Most of the specimens were generously donated from the Memphis Zoo in USA; others were former research subjects, kindly provided by the Australian Museum in Sydney. All of the xxx species maintained in Tarantulaville are represented by single sex specimens only (females) – in accordance with the non-breeding agreement imposed as a prerequisite to their importation. The quarantine and non-breeding conditions reflect government concerns about the possible invasion of the Australian countryside by non-native spiders and scorpions, or the possible spread of spider-diseases and parasites. Species that can be seen at Tarantulaville include include the ‘Brazilian black’, and ‘Mexican red-kneed’ tarantulas, as well as the world’s largest living spider, the ‘Goliath bird-eater’!
Funnel-web Spider Laboratory
The Australian Reptile Park has long been associated with the production of funnel-web spider venoms as required in the development and production of antivenoms at the Commonwealth Serum Laboratories (now called CSL Limited) in Melbourne. From within Spider World, a large viewing window allows visitors to view the Funnel-web spider laboratory, where many hundred specimens are maintained in individual jars. The spider keeper can often be observed ‘milking’ Sydney funnel-web spiders of their incredibly toxic venom.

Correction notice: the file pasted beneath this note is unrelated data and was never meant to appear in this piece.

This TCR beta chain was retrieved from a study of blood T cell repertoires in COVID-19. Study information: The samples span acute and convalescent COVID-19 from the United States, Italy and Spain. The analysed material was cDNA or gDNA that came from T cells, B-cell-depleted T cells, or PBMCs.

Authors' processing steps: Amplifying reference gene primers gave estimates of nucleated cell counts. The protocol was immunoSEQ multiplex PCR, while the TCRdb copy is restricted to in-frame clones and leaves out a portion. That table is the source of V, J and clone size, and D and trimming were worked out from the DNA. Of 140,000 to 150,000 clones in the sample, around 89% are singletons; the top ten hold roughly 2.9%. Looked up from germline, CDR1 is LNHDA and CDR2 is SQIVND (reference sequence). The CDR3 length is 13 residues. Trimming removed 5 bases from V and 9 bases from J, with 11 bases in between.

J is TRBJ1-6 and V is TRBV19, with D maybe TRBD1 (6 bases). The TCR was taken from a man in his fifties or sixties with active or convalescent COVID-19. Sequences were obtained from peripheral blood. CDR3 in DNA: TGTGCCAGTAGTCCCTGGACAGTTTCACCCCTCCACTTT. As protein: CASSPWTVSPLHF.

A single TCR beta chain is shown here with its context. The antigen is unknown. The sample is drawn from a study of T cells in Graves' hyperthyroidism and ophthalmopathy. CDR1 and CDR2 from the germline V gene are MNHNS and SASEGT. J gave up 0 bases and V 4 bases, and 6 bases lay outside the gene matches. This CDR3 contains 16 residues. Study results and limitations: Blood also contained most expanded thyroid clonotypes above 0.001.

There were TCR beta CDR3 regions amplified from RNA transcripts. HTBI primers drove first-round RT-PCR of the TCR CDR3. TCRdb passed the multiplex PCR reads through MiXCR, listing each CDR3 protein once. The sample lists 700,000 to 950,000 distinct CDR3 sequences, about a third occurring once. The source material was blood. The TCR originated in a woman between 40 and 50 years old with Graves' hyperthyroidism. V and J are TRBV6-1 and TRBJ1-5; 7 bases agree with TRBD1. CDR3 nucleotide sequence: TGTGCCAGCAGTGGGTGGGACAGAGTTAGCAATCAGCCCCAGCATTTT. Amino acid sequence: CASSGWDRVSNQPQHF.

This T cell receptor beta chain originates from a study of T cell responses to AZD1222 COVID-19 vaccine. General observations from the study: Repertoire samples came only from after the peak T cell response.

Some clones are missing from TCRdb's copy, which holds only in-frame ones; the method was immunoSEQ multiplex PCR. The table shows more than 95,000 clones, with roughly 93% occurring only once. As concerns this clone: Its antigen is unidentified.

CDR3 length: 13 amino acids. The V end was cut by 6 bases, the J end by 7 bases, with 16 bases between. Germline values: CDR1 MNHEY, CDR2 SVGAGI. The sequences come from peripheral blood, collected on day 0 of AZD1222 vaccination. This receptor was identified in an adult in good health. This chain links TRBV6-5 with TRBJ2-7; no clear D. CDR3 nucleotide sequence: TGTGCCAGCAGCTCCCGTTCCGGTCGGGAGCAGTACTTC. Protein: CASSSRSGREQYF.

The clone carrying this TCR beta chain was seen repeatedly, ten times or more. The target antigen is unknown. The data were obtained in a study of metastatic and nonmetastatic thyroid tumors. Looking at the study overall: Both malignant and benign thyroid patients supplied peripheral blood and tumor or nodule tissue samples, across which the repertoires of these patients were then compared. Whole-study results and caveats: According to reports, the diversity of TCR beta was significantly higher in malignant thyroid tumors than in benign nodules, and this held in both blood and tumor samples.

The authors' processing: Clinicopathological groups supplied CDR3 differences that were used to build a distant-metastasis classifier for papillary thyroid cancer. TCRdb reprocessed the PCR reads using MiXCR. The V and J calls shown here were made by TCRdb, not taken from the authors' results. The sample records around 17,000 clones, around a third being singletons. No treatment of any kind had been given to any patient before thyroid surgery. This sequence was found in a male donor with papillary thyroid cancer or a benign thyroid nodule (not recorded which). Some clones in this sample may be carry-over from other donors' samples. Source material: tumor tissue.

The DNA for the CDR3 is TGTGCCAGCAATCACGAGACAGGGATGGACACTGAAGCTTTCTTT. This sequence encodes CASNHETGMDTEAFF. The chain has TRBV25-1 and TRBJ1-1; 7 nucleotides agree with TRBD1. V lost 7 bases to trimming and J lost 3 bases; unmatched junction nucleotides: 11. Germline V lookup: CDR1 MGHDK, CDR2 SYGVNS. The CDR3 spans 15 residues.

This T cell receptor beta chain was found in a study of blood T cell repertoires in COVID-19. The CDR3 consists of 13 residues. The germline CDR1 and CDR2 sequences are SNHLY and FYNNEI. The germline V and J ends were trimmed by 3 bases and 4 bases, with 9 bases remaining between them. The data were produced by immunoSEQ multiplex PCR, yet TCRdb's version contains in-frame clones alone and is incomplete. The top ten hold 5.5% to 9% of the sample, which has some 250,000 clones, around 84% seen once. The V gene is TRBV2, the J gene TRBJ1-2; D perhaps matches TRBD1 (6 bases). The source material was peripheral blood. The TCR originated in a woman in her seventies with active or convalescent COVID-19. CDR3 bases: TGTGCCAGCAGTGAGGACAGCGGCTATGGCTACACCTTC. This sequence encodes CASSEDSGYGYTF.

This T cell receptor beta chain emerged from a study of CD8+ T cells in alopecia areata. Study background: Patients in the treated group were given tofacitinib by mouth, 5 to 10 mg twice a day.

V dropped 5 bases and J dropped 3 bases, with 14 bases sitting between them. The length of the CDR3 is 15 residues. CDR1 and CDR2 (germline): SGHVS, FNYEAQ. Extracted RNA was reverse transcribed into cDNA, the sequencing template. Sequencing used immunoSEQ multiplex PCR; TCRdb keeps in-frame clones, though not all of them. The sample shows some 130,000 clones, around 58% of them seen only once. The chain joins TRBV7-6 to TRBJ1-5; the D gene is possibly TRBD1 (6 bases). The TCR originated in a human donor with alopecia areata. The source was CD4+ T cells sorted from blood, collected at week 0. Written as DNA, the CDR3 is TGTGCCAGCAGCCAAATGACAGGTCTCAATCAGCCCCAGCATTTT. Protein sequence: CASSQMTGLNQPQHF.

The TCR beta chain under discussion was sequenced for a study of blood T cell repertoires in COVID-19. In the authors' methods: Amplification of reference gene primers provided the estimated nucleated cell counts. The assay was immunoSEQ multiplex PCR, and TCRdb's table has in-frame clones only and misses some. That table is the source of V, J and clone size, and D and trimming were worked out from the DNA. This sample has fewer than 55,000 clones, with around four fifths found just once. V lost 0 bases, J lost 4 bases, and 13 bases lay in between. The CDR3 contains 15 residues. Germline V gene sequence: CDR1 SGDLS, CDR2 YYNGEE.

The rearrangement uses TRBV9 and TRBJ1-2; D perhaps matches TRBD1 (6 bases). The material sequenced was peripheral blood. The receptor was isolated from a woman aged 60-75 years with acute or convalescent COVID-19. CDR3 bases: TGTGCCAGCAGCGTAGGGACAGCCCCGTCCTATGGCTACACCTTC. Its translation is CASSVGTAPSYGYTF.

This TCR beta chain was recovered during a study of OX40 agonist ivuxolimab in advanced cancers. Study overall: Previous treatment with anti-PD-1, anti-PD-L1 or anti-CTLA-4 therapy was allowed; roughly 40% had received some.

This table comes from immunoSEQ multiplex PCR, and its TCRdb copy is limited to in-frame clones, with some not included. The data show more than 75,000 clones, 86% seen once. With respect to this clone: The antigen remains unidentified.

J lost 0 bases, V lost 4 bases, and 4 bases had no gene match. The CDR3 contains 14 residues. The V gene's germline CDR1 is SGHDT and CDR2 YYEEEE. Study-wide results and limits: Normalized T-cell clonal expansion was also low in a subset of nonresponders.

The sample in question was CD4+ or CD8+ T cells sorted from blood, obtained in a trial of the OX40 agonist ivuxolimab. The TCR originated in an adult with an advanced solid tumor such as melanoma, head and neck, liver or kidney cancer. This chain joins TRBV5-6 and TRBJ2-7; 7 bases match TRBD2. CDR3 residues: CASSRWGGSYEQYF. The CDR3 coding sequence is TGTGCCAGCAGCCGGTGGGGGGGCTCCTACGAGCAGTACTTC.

Prior to the first availability of the antivenom in 1980, bite victims faced an uncertain outcome, and deaths were common in cases of severe envenomation. Since the advent of the antivenom however, there have been no further deaths attributed to bites from this – the world’s deadliest spider.
Through a bullet-proof glass window in Spider World, visitors can view the high security quarantine conditions enforced by AQIS, in Australia’s only exhibition of giant tarantulas and scorpions. Spider Keepers can be viewed from time to time working within the facility and the daily 1.30pm feeding is a popular event with visitors!
The funnel-web spider-milking lab is visible through a large viewing window in Spider World where visitors can often see feeding or venom extraction from any of the 500 specimens, at other times a PowerPoint presentation is provided.
A Fresh Approach
The Reptile Park has provided a fresh approach to interactive exhibits from quite funny ‘push the button and something happens’ type exhibits, to larger-scale animatronic responses to approaching visitors (e.g. the Incey Wincey Spider really does get washed down the drain).
The Spider World theme humorously looks at the Aussie tradition of spider loathing. Set in the quintessential Australian backyard (and viewed from a Honey I Shrunk the Kids perspective) high-tech interactive exhibits and giant three-metre high animated spiders spoof spider paranoia. From the send-up of Spiderman, to the recreation of an outdoor dunny (infested with ridiculously over-sized red-back spiders and a background musical rendition of Slim Dusty’s classic Red-back on the Toilet Seat) … Spider World is seriously funny.